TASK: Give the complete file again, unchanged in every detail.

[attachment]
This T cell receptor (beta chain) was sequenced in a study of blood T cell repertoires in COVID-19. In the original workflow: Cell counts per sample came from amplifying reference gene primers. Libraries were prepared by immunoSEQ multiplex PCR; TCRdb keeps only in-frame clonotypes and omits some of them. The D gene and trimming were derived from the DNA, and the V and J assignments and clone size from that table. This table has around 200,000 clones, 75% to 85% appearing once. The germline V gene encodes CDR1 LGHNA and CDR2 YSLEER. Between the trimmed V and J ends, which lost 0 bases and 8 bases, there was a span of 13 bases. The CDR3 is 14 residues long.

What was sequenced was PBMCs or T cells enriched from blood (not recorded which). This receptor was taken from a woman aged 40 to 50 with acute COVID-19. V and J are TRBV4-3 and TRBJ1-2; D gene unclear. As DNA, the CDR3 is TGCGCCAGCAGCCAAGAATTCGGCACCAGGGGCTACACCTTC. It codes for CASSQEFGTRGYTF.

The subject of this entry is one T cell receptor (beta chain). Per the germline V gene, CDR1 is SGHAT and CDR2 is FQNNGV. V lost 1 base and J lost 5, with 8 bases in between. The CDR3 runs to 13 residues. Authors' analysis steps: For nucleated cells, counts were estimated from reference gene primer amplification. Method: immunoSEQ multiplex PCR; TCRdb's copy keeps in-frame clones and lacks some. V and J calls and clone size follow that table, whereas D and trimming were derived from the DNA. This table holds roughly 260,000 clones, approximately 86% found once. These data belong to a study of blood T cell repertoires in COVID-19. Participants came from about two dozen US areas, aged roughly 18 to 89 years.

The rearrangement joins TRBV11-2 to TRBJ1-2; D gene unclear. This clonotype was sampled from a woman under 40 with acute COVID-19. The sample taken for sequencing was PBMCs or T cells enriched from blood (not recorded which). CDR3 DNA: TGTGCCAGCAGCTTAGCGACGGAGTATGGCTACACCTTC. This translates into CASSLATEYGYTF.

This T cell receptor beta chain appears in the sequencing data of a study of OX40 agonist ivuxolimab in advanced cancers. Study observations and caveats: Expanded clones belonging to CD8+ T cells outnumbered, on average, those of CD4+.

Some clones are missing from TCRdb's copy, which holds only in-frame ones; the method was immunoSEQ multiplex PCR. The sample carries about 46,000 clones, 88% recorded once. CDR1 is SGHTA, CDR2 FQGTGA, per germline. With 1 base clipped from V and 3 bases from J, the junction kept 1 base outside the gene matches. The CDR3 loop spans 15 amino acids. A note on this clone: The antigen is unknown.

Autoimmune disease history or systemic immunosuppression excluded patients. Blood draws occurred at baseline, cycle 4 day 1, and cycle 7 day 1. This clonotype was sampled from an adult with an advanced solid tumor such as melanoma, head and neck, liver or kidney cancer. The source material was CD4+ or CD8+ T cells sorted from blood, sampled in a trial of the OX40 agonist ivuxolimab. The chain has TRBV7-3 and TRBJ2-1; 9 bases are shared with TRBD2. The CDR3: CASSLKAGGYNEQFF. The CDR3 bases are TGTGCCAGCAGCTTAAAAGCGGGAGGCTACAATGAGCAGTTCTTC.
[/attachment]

This T cell receptor (beta chain) was sequenced in a study of blood T cell repertoires in COVID-19. In the original workflow: Cell counts per sample came from amplifying reference gene primers. Libraries were prepared by immunoSEQ multiplex PCR; TCRdb keeps only in-frame clonotypes and omits some of them. The D gene and trimming were derived from the DNA, and the V and J assignments and clone size from that table. This table has around 200,000 clones, 75% to 85% appearing once. The germline V gene encodes CDR1 LGHNA and CDR2 YSLEER. Between the trimmed V and J ends, which lost 0 bases and 8 bases, there was a span of 13 bases. The CDR3 is 14 residues long.

What was sequenced was PBMCs or T cells enriched from blood (not recorded which). This receptor was taken from a woman aged 40 to 50 with acute COVID-19. V and J are TRBV4-3 and TRBJ1-2; D gene unclear. As DNA, the CDR3 is TGCGCCAGCAGCCAAGAATTCGGCACCAGGGGCTACACCTTC. It codes for CASSQEFGTRGYTF.

The subject of this entry is one T cell receptor (beta chain). Per the germline V gene, CDR1 is SGHAT and CDR2 is FQNNGV. V lost 1 base and J lost 5, with 8 bases in between. The CDR3 runs to 13 residues. Authors' analysis steps: For nucleated cells, counts were estimated from reference gene primer amplification. Method: immunoSEQ multiplex PCR; TCRdb's copy keeps in-frame clones and lacks some. V and J calls and clone size follow that table, whereas D and trimming were derived from the DNA. This table holds roughly 260,000 clones, approximately 86% found once. These data belong to a study of blood T cell repertoires in COVID-19. Participants came from about two dozen US areas, aged roughly 18 to 89 years.

The rearrangement joins TRBV11-2 to TRBJ1-2; D gene unclear. This clonotype was sampled from a woman under 40 with acute COVID-19. The sample taken for sequencing was PBMCs or T cells enriched from blood (not recorded which). CDR3 DNA: TGTGCCAGCAGCTTAGCGACGGAGTATGGCTACACCTTC. This translates into CASSLATEYGYTF.

This T cell receptor beta chain appears in the sequencing data of a study of OX40 agonist ivuxolimab in advanced cancers. Study observations and caveats: Expanded clones belonging to CD8+ T cells outnumbered, on average, those of CD4+.

Some clones are missing from TCRdb's copy, which holds only in-frame ones; the method was immunoSEQ multiplex PCR. The sample carries about 46,000 clones, 88% recorded once. CDR1 is SGHTA, CDR2 FQGTGA, per germline. With 1 base clipped from V and 3 bases from J, the junction kept 1 base outside the gene matches. The CDR3 loop spans 15 amino acids. A note on this clone: The antigen is unknown.

Autoimmune disease history or systemic immunosuppression excluded patients. Blood draws occurred at baseline, cycle 4 day 1, and cycle 7 day 1. This clonotype was sampled from an adult with an advanced solid tumor such as melanoma, head and neck, liver or kidney cancer. The source material was CD4+ or CD8+ T cells sorted from blood, sampled in a trial of the OX40 agonist ivuxolimab. The chain has TRBV7-3 and TRBJ2-1; 9 bases are shared with TRBD2. The CDR3: CASSLKAGGYNEQFF. The CDR3 bases are TGTGCCAGCAGCTTAAAAGCGGGAGGCTACAATGAGCAGTTCTTC.